A dreadful wind dashes through the rainy Prague night. It flies straight past the skyline-defining Prague Castle, refuses to be enchanted by the gorgeously-lit Old Town Square, and even crosses the iconic Charles Bridge without a moment of pause or wonder. So fast and committed to its path is it, that one might have thought it was running away from something. Something terrible. It doesn’t stop once it’s past the banks of the Vltava; it keeps heading away from the city until it’s gone, never to return. That gust of wind was lucky… the 3 million people who called this city home wouldn’t be.
Praguers had already started to notice the changes, but before now they were subtle, fleeting. Maybe they had picked up on how rarely the sun had actually shone this summer, and how in its place were gloomy, overcast skies, rain, and increasingly vicious thunderstorms. Maybe they had read the news and seen the sharp uptick in the city’s crime rate. If they were in the right place at the right time, they may have even heard the low rumblings coming from beneath the Prague Castle, the source of which was anyone’s guess. There would be a lot more guessing to do now.
It had been raining and thundering all day; that was new to no one. But suddenly, for a few moments, everything stopped, as if the clouds had run out of ammunition and required a reload. Once they fired their weapons again, however, the very nature of the storm had changed. The lightning had only been intermittent before, but now it was non-stop, the sky flashing bright and going dark every few seconds, like a faulty film projector. The lightning travels from cloud to cloud, as if someone were playing a massive game of “Connect the Dots” in the sky. Then, in a quite spectacular moment, the full picture is revealed, the path drawn by the lightning bolts having somehow solidified and suspended itself across the horizon, but this time its illuminating hue having shifted from a bright white to an ominous dark crimson. For a few precious moments, the entire city of Prague bears witness to the image of a monarch’s crown painted in pure red electricity, looking down upon its subjects on the streets below, already self-assured of its majesty. And then the image disappears, but not before releasing an earth-shattering broadside of thunder, the sheer power of the noise even fiercer than the Allied bombs dropped on the city over 70 years before. When the noise dissipates, things appear to have gone back to normal, the clouds having run out of bullets for good this time, their hunger for violence sated. But when the rain resumes, it is not as it was before, as anyone exposed to it would soon discover. For the raindrops had inherited the crimson color of the sky it fell from, and its taste would have made any vampire lick their lips. It was bloody strange.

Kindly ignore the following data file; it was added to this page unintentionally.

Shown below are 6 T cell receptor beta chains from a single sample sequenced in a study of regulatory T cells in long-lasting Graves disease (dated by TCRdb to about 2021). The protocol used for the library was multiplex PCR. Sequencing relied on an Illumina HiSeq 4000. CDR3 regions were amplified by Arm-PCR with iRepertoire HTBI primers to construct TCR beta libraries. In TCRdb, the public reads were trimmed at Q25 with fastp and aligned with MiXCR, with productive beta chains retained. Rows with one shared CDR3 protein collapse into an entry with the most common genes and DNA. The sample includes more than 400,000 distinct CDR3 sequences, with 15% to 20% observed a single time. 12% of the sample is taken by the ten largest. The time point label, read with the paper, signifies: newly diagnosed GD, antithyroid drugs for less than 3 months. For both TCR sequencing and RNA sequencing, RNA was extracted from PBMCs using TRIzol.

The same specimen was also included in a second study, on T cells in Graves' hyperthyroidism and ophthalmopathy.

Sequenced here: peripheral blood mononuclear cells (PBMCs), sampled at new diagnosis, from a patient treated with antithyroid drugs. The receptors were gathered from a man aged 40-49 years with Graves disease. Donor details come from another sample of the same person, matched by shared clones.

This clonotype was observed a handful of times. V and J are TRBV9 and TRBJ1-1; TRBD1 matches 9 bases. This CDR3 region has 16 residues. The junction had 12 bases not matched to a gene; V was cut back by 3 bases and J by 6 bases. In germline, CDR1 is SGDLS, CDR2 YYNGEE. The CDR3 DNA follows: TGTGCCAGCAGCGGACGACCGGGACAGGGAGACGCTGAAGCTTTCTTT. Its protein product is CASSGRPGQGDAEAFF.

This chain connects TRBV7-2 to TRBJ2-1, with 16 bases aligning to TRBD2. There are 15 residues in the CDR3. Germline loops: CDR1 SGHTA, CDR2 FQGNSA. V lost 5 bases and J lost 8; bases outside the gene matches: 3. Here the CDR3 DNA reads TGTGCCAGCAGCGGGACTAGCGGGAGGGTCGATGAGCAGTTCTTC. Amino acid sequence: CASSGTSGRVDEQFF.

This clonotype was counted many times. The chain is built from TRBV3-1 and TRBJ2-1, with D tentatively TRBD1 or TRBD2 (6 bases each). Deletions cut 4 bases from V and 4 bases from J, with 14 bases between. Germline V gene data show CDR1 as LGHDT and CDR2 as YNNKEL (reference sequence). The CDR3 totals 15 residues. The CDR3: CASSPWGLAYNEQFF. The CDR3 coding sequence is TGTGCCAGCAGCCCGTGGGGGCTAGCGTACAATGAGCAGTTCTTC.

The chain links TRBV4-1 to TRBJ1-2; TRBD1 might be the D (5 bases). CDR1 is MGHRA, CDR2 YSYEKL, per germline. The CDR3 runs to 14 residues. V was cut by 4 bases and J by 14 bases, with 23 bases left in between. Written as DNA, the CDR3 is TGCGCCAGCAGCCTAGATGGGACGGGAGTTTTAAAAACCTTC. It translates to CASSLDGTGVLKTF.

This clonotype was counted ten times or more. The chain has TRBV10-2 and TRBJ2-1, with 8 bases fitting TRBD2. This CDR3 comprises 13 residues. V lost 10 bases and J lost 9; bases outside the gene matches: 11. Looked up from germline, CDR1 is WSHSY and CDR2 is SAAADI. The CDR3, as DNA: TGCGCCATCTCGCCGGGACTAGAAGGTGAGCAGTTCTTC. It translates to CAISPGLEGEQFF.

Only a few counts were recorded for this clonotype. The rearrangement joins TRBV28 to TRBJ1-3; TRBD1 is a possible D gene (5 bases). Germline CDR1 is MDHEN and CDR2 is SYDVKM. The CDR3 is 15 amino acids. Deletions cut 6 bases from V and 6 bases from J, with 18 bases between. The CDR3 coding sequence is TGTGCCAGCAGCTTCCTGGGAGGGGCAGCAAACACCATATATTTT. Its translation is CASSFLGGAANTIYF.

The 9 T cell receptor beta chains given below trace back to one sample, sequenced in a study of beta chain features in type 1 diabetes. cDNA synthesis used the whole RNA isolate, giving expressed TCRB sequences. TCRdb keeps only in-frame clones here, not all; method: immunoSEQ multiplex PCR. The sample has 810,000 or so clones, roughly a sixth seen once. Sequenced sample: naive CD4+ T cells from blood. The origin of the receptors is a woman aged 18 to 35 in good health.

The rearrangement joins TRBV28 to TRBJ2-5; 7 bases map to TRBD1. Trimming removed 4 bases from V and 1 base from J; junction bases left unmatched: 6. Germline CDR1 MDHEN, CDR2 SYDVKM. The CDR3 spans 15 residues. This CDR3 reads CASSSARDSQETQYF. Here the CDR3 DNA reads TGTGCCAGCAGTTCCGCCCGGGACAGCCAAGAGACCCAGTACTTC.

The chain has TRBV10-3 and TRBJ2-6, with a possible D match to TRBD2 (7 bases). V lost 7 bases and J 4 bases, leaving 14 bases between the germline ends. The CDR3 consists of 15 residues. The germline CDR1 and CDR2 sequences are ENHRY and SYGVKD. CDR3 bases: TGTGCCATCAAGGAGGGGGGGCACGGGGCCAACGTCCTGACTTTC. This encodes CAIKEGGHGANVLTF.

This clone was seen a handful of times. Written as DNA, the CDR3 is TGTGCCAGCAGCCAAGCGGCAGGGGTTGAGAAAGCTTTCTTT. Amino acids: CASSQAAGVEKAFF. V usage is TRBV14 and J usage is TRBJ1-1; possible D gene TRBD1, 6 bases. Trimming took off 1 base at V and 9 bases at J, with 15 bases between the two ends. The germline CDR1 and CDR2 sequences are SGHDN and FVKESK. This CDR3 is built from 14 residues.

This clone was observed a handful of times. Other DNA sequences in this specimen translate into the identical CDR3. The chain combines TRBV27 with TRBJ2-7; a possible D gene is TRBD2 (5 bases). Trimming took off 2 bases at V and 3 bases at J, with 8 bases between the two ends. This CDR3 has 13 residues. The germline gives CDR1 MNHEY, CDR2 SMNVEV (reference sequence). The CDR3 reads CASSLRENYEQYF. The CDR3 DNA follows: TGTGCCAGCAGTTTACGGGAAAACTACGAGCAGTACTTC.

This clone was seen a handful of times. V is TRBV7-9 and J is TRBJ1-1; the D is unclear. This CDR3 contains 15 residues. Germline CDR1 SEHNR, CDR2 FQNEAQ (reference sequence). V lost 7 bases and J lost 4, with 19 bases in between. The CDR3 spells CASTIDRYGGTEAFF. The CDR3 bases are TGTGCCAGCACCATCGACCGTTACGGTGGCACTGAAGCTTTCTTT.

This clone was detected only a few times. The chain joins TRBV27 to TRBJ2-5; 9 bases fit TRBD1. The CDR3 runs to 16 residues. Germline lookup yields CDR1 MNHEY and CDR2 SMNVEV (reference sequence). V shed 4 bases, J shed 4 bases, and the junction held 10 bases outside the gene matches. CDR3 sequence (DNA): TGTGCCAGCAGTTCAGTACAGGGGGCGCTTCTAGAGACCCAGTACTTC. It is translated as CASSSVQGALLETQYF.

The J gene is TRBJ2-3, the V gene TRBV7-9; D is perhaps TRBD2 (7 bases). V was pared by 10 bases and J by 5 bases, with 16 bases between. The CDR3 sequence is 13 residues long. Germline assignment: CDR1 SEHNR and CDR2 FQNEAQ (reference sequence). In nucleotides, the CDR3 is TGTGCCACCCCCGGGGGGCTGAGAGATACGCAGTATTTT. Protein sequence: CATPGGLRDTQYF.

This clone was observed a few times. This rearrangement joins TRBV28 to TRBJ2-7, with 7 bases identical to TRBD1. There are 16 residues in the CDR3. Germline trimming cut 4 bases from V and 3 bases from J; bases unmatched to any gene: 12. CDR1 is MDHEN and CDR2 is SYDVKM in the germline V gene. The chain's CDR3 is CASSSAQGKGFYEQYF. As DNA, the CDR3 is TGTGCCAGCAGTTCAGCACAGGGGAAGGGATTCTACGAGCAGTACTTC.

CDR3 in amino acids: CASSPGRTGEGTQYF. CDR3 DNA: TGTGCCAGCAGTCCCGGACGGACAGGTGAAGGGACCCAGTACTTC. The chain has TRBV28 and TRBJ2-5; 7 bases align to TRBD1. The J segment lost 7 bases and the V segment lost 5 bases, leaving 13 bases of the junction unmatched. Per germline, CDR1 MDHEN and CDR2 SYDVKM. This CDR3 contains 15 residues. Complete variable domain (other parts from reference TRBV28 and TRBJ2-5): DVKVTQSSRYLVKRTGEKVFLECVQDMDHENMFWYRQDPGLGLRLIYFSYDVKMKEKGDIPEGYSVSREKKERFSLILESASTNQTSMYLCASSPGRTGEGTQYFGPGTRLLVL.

There was no denying it now: things were changing, and they were changing for the worse. For the rest of that night, everyone in Prague wished they could be like that gust of wind.
(Cross-posted on FMCU)